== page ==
This spring, NOMA will explore historical and contemporary roles of the photographic negative through three complementary exhibitions: Vera Lutter: Inverted Worlds, Paper Negatives, and Negative Image. Although the history of photography has typically focused on the importance of positives in photography, NOMA will demonstrate that the negative possesses a rich, parallel history. Once necessary to all photographic work, the negative is fast becoming a relic of photography’s past in an increasingly digital world. However, certain contemporary photographers continue to engage with its history while pushing the boundaries of photographic imagery.
Paper Negatives and Negative Image reveal the history that Vera Lutter engages with in her work.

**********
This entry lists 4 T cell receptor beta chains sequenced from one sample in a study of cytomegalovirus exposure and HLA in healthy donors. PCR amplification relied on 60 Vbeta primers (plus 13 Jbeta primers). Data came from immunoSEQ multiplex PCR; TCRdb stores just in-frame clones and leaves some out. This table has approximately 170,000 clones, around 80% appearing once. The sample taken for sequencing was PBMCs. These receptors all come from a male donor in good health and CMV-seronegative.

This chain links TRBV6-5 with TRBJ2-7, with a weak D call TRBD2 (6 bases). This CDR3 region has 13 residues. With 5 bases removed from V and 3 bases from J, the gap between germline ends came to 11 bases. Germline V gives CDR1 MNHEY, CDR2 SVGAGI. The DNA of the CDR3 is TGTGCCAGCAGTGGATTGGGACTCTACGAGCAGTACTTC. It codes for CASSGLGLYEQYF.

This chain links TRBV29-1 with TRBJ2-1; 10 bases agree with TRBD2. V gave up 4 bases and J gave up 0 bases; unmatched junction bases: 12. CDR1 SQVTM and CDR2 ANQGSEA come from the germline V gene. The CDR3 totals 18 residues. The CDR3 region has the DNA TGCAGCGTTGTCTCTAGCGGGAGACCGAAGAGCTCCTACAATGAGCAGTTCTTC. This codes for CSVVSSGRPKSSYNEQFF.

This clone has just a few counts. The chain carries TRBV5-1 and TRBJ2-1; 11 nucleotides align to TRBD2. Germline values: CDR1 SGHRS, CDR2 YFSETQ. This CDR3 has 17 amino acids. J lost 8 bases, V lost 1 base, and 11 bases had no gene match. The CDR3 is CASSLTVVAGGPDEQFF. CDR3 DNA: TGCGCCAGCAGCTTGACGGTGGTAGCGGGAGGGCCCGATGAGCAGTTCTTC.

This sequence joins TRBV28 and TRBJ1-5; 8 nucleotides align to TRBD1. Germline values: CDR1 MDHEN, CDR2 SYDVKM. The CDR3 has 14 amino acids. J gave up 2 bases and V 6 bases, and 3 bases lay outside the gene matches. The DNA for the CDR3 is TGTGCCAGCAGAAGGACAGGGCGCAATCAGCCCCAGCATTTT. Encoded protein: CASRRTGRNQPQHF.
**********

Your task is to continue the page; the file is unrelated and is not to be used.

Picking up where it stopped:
Drawing mostly from NOMA’s permanent collection, Paper Negatives presents examples of the oldest kinds of photographic negatives: evocative chemical images on sheets of writing paper. These are some of the earliest examples from the 1850s and 60s, including a three part negative panorama of Taj Mahal. Some will be dramatically backlit. Negative Image features modernist master photographs from NOMA’s collection, some on view for the first time. This exhibition explores the modernist moment when the negative image shifted from an intermediary stage to a graphic, final product in the course of experimentation with abstraction in photography.